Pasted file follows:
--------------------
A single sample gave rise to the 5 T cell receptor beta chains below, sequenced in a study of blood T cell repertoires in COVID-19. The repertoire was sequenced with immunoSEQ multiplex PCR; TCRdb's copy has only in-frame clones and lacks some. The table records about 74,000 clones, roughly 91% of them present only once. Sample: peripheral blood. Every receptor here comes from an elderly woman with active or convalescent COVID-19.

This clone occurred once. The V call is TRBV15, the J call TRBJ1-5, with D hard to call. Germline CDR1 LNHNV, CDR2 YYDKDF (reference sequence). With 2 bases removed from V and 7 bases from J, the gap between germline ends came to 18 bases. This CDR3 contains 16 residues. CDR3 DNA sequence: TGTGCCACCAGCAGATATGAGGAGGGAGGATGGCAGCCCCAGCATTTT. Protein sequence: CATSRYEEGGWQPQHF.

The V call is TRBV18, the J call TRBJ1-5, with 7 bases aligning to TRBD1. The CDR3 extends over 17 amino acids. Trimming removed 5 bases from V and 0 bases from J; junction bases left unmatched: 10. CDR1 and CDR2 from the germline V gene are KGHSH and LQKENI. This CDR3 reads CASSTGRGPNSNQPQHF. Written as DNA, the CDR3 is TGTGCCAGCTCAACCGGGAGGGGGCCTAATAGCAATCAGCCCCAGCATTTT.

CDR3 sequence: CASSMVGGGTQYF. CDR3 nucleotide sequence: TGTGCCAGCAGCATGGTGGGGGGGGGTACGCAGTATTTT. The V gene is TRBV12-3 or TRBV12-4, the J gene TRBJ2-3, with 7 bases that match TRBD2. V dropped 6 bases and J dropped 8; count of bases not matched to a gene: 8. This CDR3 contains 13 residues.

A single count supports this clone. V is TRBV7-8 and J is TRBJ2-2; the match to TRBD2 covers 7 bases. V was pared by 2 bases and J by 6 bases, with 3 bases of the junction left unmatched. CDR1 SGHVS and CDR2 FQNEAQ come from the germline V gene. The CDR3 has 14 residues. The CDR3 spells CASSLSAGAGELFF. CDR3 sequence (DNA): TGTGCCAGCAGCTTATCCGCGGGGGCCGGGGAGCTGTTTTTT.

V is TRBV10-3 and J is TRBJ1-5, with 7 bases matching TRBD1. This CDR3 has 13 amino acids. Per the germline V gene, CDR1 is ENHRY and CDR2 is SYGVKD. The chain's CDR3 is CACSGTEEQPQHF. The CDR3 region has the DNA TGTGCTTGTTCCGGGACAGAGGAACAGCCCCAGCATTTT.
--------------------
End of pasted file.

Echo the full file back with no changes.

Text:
A single sample gave rise to the 5 T cell receptor beta chains below, sequenced in a study of blood T cell repertoires in COVID-19. The repertoire was sequenced with immunoSEQ multiplex PCR; TCRdb's copy has only in-frame clones and lacks some. The table records about 74,000 clones, roughly 91% of them present only once. Sample: peripheral blood. Every receptor here comes from an elderly woman with active or convalescent COVID-19.

This clone occurred once. The V call is TRBV15, the J call TRBJ1-5, with D hard to call. Germline CDR1 LNHNV, CDR2 YYDKDF (reference sequence). With 2 bases removed from V and 7 bases from J, the gap between germline ends came to 18 bases. This CDR3 contains 16 residues. CDR3 DNA sequence: TGTGCCACCAGCAGATATGAGGAGGGAGGATGGCAGCCCCAGCATTTT. Protein sequence: CATSRYEEGGWQPQHF.

The V call is TRBV18, the J call TRBJ1-5, with 7 bases aligning to TRBD1. The CDR3 extends over 17 amino acids. Trimming removed 5 bases from V and 0 bases from J; junction bases left unmatched: 10. CDR1 and CDR2 from the germline V gene are KGHSH and LQKENI. This CDR3 reads CASSTGRGPNSNQPQHF. Written as DNA, the CDR3 is TGTGCCAGCTCAACCGGGAGGGGGCCTAATAGCAATCAGCCCCAGCATTTT.

CDR3 sequence: CASSMVGGGTQYF. CDR3 nucleotide sequence: TGTGCCAGCAGCATGGTGGGGGGGGGTACGCAGTATTTT. The V gene is TRBV12-3 or TRBV12-4, the J gene TRBJ2-3, with 7 bases that match TRBD2. V dropped 6 bases and J dropped 8; count of bases not matched to a gene: 8. This CDR3 contains 13 residues.

A single count supports this clone. V is TRBV7-8 and J is TRBJ2-2; the match to TRBD2 covers 7 bases. V was pared by 2 bases and J by 6 bases, with 3 bases of the junction left unmatched. CDR1 SGHVS and CDR2 FQNEAQ come from the germline V gene. The CDR3 has 14 residues. The CDR3 spells CASSLSAGAGELFF. CDR3 sequence (DNA): TGTGCCAGCAGCTTATCCGCGGGGGCCGGGGAGCTGTTTTTT.

V is TRBV10-3 and J is TRBJ1-5, with 7 bases matching TRBD1. This CDR3 has 13 amino acids. Per the germline V gene, CDR1 is ENHRY and CDR2 is SYGVKD. The chain's CDR3 is CACSGTEEQPQHF. The CDR3 region has the DNA TGTGCTTGTTCCGGGACAGAGGAACAGCCCCAGCATTTT.